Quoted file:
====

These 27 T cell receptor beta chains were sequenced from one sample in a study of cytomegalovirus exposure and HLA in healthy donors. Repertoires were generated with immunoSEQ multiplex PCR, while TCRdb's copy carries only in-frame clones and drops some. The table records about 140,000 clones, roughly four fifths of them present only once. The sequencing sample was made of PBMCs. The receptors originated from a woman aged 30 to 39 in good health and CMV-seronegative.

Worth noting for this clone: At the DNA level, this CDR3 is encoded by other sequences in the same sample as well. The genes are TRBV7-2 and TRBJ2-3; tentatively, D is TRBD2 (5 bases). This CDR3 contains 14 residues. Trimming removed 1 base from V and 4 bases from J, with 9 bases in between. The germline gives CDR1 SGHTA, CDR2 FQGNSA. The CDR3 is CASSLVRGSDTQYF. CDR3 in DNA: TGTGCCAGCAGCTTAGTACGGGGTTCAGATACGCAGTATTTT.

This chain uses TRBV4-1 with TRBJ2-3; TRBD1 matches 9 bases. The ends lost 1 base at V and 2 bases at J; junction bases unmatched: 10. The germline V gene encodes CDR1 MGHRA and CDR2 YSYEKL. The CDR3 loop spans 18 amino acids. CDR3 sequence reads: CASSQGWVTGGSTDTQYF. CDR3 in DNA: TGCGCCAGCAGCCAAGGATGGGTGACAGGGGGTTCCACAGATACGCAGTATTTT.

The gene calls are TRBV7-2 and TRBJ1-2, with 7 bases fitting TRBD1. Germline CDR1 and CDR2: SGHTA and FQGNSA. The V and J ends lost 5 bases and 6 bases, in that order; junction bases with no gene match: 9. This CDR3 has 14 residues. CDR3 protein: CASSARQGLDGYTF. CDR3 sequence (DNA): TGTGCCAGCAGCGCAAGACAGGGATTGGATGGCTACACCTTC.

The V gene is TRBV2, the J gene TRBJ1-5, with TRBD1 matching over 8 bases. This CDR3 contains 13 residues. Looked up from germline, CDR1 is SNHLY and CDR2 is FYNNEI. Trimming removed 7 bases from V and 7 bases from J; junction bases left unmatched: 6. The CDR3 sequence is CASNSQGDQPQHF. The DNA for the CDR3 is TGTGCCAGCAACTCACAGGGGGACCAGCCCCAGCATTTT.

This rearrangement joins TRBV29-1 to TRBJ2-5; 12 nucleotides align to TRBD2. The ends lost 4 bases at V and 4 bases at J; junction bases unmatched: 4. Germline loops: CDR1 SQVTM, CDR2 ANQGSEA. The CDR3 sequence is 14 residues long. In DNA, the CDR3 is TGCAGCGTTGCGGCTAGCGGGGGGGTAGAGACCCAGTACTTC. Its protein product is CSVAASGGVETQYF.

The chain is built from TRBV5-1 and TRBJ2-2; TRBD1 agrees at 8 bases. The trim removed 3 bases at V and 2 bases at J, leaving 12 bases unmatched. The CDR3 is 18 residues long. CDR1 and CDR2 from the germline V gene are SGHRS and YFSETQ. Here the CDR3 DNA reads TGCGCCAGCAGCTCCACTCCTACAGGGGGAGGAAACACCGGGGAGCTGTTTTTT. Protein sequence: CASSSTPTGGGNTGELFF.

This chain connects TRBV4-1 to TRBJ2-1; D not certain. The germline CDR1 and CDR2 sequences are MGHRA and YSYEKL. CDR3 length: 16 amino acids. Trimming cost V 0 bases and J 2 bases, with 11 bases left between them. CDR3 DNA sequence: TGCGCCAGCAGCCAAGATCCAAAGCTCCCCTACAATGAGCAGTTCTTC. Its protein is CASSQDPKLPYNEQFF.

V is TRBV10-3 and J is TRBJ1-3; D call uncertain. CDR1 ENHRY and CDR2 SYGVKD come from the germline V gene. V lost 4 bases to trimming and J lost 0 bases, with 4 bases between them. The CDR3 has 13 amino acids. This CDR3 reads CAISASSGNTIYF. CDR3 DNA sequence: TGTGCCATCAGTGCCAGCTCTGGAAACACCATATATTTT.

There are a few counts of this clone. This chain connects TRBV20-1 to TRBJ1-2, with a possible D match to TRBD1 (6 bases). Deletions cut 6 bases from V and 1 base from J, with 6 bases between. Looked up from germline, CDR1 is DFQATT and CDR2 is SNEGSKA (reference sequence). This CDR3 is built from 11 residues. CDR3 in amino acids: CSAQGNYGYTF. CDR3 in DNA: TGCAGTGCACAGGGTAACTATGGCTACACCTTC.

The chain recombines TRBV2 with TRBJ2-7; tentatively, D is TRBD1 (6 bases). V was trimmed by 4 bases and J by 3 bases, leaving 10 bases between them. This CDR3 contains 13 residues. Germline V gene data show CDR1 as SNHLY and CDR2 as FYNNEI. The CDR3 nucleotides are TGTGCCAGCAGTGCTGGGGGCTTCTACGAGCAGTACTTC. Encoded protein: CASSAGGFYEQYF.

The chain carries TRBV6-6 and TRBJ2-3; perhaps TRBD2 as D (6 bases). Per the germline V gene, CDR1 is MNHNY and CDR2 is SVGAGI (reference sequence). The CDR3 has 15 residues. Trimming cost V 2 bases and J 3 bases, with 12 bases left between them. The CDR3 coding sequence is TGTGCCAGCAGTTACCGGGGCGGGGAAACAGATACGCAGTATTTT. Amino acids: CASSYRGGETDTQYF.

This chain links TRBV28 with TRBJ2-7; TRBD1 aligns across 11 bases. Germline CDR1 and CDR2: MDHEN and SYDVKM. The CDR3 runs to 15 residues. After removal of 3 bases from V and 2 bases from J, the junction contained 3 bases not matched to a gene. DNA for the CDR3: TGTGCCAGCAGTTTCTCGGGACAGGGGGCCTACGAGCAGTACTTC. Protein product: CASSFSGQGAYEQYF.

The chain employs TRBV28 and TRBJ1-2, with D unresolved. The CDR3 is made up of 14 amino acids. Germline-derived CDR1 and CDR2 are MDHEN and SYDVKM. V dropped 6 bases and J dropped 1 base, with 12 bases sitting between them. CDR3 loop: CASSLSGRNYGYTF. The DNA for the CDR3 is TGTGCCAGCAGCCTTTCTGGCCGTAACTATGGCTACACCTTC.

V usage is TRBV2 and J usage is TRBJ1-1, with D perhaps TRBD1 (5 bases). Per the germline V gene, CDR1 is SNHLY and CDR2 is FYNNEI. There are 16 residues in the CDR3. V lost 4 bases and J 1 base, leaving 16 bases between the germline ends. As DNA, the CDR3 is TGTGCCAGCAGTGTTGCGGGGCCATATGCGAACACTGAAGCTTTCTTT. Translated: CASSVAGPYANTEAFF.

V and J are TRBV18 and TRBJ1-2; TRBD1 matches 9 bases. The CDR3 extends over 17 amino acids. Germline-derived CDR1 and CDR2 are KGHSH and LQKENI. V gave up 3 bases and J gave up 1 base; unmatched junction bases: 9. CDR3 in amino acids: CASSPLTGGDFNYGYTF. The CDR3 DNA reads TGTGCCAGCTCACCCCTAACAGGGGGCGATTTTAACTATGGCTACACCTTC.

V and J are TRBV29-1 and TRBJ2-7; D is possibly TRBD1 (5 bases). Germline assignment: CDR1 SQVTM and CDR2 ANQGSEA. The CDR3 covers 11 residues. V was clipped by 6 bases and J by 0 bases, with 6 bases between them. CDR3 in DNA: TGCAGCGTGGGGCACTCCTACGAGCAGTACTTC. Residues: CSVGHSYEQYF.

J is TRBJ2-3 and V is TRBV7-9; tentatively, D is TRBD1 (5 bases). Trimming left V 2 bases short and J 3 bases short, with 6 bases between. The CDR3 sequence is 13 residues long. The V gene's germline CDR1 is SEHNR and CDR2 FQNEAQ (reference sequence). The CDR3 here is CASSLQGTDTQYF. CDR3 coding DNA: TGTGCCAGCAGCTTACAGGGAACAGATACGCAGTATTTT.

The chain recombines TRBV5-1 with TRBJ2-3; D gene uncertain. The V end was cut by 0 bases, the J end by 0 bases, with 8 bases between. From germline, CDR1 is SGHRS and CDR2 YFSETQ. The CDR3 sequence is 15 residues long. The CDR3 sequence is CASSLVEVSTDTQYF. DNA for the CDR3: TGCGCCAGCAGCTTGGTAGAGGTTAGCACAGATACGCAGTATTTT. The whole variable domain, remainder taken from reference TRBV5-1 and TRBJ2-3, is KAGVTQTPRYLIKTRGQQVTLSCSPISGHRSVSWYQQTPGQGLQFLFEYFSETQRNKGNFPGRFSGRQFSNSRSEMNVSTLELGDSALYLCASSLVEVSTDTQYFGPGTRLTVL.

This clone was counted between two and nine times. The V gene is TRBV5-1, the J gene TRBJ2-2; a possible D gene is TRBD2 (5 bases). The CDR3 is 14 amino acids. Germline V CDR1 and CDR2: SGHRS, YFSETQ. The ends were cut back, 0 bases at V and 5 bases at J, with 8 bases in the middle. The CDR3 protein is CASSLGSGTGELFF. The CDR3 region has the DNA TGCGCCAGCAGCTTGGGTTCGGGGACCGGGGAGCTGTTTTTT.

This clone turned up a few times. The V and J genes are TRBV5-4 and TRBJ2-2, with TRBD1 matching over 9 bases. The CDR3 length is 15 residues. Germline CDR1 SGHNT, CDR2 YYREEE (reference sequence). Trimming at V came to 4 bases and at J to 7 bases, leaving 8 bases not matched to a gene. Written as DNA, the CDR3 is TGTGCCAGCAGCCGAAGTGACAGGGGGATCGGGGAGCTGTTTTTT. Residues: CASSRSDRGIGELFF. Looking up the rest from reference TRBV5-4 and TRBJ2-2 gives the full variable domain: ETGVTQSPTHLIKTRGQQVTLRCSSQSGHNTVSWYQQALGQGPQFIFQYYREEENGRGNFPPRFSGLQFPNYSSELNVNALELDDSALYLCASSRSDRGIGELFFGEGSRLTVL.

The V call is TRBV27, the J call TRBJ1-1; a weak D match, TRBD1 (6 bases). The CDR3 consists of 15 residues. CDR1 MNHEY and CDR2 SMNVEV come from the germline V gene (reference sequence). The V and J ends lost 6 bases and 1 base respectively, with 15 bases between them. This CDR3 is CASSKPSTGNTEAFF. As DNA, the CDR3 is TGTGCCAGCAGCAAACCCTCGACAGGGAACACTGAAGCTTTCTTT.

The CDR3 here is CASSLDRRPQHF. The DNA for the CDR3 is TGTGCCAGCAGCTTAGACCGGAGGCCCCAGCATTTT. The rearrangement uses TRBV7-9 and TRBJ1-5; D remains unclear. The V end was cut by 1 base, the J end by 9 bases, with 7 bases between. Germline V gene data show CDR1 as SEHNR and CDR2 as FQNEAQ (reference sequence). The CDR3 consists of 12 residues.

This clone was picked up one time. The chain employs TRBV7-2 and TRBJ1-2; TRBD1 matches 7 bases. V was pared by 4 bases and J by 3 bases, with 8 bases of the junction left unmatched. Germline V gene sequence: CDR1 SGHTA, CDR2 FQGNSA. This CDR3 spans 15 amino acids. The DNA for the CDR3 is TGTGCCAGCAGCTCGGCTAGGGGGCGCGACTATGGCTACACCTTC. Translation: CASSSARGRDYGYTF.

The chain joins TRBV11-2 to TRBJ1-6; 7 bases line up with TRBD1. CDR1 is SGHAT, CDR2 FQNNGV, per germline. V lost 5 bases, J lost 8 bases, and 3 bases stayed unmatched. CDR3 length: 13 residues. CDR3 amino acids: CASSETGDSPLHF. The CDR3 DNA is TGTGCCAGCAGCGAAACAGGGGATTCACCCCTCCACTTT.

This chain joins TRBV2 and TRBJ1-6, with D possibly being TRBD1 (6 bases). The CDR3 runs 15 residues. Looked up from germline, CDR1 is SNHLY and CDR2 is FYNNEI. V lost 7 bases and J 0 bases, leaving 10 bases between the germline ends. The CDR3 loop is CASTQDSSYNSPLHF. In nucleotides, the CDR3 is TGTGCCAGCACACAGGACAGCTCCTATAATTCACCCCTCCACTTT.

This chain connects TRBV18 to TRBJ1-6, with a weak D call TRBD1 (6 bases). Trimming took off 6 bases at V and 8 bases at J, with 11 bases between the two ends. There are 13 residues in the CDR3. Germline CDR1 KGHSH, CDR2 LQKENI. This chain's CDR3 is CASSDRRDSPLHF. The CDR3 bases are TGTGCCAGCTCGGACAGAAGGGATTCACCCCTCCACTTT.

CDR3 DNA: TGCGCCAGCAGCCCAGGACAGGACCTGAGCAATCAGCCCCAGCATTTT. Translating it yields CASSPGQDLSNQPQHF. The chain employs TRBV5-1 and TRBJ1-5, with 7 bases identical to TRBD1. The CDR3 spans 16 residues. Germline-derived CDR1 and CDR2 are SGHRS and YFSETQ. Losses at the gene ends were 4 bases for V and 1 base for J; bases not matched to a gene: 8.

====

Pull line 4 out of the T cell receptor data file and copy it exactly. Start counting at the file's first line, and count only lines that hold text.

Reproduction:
The gene calls are TRBV7-2 and TRBJ1-2, with 7 bases fitting TRBD1. Germline CDR1 and CDR2: SGHTA and FQGNSA. The V and J ends lost 5 bases and 6 bases, in that order; junction bases with no gene match: 9. This CDR3 has 14 residues. CDR3 protein: CASSARQGLDGYTF. CDR3 sequence (DNA): TGTGCCAGCAGCGCAAGACAGGGATTGGATGGCTACACCTTC.